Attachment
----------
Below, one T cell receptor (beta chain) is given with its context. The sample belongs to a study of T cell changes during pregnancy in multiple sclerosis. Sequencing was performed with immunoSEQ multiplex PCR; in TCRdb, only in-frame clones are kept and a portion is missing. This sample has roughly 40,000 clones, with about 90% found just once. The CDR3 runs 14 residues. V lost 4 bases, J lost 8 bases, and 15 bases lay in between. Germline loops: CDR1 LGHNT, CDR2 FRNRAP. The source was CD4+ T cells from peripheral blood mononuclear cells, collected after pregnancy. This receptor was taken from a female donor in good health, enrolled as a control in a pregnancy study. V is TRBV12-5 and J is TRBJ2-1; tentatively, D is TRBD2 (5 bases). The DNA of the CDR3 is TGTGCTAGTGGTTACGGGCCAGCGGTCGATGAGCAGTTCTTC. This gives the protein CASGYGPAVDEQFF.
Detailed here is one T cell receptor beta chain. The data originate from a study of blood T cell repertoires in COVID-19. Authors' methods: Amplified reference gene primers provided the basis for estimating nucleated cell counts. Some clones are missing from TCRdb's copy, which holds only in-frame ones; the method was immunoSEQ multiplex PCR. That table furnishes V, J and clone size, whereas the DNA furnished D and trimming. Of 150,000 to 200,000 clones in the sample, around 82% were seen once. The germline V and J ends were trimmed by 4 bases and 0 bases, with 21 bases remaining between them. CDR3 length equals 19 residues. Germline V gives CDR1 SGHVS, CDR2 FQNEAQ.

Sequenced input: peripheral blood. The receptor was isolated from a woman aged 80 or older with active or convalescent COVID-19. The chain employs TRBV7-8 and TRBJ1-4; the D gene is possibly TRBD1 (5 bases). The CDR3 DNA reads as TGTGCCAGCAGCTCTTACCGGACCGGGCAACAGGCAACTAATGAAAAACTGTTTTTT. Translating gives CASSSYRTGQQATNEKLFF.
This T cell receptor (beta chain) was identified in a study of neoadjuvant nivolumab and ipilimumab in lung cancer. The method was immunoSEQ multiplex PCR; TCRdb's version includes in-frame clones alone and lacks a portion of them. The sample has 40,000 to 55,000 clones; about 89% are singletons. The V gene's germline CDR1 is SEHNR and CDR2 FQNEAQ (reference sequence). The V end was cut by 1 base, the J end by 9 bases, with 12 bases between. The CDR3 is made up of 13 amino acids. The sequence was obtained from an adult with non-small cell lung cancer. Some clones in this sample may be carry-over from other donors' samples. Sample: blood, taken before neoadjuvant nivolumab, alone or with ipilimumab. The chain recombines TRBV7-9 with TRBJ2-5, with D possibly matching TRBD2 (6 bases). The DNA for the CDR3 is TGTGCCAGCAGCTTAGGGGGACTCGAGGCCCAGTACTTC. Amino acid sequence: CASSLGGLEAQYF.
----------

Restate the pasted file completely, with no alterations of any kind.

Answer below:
Below, one T cell receptor (beta chain) is given with its context. The sample belongs to a study of T cell changes during pregnancy in multiple sclerosis. Sequencing was performed with immunoSEQ multiplex PCR; in TCRdb, only in-frame clones are kept and a portion is missing. This sample has roughly 40,000 clones, with about 90% found just once. The CDR3 runs 14 residues. V lost 4 bases, J lost 8 bases, and 15 bases lay in between. Germline loops: CDR1 LGHNT, CDR2 FRNRAP. The source was CD4+ T cells from peripheral blood mononuclear cells, collected after pregnancy. This receptor was taken from a female donor in good health, enrolled as a control in a pregnancy study. V is TRBV12-5 and J is TRBJ2-1; tentatively, D is TRBD2 (5 bases). The DNA of the CDR3 is TGTGCTAGTGGTTACGGGCCAGCGGTCGATGAGCAGTTCTTC. This gives the protein CASGYGPAVDEQFF.
Detailed here is one T cell receptor beta chain. The data originate from a study of blood T cell repertoires in COVID-19. Authors' methods: Amplified reference gene primers provided the basis for estimating nucleated cell counts. Some clones are missing from TCRdb's copy, which holds only in-frame ones; the method was immunoSEQ multiplex PCR. That table furnishes V, J and clone size, whereas the DNA furnished D and trimming. Of 150,000 to 200,000 clones in the sample, around 82% were seen once. The germline V and J ends were trimmed by 4 bases and 0 bases, with 21 bases remaining between them. CDR3 length equals 19 residues. Germline V gives CDR1 SGHVS, CDR2 FQNEAQ.

Sequenced input: peripheral blood. The receptor was isolated from a woman aged 80 or older with active or convalescent COVID-19. The chain employs TRBV7-8 and TRBJ1-4; the D gene is possibly TRBD1 (5 bases). The CDR3 DNA reads as TGTGCCAGCAGCTCTTACCGGACCGGGCAACAGGCAACTAATGAAAAACTGTTTTTT. Translating gives CASSSYRTGQQATNEKLFF.
This T cell receptor (beta chain) was identified in a study of neoadjuvant nivolumab and ipilimumab in lung cancer. The method was immunoSEQ multiplex PCR; TCRdb's version includes in-frame clones alone and lacks a portion of them. The sample has 40,000 to 55,000 clones; about 89% are singletons. The V gene's germline CDR1 is SEHNR and CDR2 FQNEAQ (reference sequence). The V end was cut by 1 base, the J end by 9 bases, with 12 bases between. The CDR3 is made up of 13 amino acids. The sequence was obtained from an adult with non-small cell lung cancer. Some clones in this sample may be carry-over from other donors' samples. Sample: blood, taken before neoadjuvant nivolumab, alone or with ipilimumab. The chain recombines TRBV7-9 with TRBJ2-5, with D possibly matching TRBD2 (6 bases). The DNA for the CDR3 is TGTGCCAGCAGCTTAGGGGGACTCGAGGCCCAGTACTTC. Amino acid sequence: CASSLGGLEAQYF.